15. A method for generating a wide dynamic range output signal comprising the steps of:
(A) generating said output signal in response to an input signal, wherein said output signal is generated using a transistor pair comprising a first transistor and a second transistor;
(B) coupling a first common-base transistor between said first transistor of said transistor pair and said output signal; and
(C) coupling a second common-base transistor between said second transistor of said transistor pair and said output signal, wherein (i) said first and second common-base transistors each have a base configured to receive a reference voltage and (ii) said first transistor and said second transistor of said transistor pair are separately connected to said output signal through said first common-base transistor and said second common-base transistor respectively.
16. The method according to claim 15, wherein step (C) further comprises generating said reference voltage signal via a band-gap reference voltage generation circuit.
17. The method according to claim 15, said method further comprising the steps of:
presenting a first reference voltage generated by a first reference voltage generation circuit to said first common-base transistor; and
presenting a second reference voltage generated by a second voltage generation circuit to said second common-base transistor.
18. The method according to claim 17, said method further comprising adjusting impedances presented by said first and second voltage generation circuits to optimize said dynamic range of said output signal.
19. An apparatus comprising:
a transistor pair configured to generate an output signal in response to an input signal;
a first common-base transistor coupled between said Darlington transistor pair and said output signal; and
a second common-base transistor coupled between said transistor pair and said output signal, wherein said first and second common-base transistors each have a base configured to receive a reference voltage generated by a band gap reference generation circuit.
20. The apparatus according to claim 1, wherein an emitter of said first transistor of said transistor pair is coupled to the base of said second transistor of said transistor pair.
21. The apparatus according to claim 20, wherein (i) an emitter of said first transistor of said transistor pair is coupled to ground through a first resistor and (ii) an emitter of said second transistor of said transistor pair is coupled to ground through a second transistor.
22. The apparatus according to claim 1, wherein (i) said transistor pair comprises a Darlington pair and (ii) said first and second common base transistor are integrated within said Darlington pair.
23. An apparatus comprising:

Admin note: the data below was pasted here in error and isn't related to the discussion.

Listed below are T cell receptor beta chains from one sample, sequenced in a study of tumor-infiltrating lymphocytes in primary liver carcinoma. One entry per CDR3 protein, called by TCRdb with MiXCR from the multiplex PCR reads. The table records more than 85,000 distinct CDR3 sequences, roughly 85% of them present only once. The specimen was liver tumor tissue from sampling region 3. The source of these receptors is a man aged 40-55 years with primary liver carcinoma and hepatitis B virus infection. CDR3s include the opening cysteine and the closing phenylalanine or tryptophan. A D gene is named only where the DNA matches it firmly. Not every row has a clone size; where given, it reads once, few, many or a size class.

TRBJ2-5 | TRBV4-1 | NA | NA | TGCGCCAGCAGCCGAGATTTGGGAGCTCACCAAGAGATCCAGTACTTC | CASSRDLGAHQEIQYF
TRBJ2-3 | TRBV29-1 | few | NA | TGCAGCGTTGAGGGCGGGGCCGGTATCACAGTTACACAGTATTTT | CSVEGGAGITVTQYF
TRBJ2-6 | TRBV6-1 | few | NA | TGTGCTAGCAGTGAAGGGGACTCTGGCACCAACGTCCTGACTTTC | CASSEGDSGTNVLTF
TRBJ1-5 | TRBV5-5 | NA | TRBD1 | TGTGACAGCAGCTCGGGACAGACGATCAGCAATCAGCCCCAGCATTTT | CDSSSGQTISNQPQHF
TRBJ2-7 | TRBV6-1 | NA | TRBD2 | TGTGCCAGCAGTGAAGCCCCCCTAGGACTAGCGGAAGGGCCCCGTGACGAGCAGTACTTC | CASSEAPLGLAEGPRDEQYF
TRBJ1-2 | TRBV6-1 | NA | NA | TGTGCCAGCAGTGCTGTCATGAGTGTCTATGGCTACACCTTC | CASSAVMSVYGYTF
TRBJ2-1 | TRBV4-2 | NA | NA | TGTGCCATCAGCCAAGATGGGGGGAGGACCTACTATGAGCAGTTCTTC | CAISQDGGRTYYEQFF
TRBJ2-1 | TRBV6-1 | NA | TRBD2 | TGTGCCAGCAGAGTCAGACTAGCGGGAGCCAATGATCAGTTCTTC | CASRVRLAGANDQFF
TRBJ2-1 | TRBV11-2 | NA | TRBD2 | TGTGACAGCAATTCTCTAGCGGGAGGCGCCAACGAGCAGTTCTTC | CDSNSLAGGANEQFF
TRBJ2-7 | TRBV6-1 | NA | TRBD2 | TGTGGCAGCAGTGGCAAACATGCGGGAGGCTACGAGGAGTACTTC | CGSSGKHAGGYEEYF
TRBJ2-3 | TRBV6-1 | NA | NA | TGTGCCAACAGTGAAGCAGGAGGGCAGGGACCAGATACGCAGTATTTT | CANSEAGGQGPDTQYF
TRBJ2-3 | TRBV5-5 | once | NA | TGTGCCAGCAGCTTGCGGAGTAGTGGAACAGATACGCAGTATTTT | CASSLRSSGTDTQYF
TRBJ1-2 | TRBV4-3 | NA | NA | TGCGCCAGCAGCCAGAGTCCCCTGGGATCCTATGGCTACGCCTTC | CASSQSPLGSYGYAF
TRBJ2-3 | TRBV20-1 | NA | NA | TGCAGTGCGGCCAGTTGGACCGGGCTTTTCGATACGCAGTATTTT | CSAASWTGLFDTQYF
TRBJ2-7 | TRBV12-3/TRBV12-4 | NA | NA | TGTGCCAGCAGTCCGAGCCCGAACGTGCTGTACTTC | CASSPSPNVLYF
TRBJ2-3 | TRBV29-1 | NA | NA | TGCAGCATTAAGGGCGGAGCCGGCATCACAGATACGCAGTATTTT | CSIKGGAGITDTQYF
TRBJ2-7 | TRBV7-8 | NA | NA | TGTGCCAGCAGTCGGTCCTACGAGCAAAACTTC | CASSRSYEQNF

a transistor pair (i) comprising a first transistor and a second transistor and (ii) configured to generate an output signal in response to an input signal;
a first common-base transistor coupled between said first transistor of said transistor pair and said output signal; and
a second common-base transistor coupled between said second transistor of said transistor pair and said output signal, wherein said first and second common-base transistors each have a base configured to receive a reference voltage, wherein (i) said first common-base transistor has a base that receives a first reference voltage generated by a first reference voltage generation circuit, (ii) said second common-base transistor has a base that receives a second reference voltage generated by a second voltage generation circuit, and (iii) said first and second voltage generation circuits present substantially equal impedance to said bases of said first and second common-base transistors.
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US7154340B2 (en) * 2004-04-01 2006-12-26 Atmel Germany Gmbh Circuit for increasing the unity gain crossover frequency of an amplifier element
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US20120139642A1 (en) * 2010-12-03 2012-06-07 Linear Technology Corporation Bias Point Setting for Third Order Linearity Optimization of Class A Amplifier
US8305148B2 (en) * 2010-12-03 2012-11-06 Linear Technology Corporation Bias point setting for third order linearity optimization of class A amplifier
US9584078B2 (en) 2011-05-10 2017-02-28 Skyworks Solutions, Inc. Apparatus and methods for radio frequency amplifiers
US9806680B2 (en) 2011-05-10 2017-10-31 Skyworks Solutions, Inc. Apparatus and methods for radio frequency amplifiers
US9118280B2 (en) 2013-09-30 2015-08-25 Raytheon Company High voltage wide bandwidth amplifier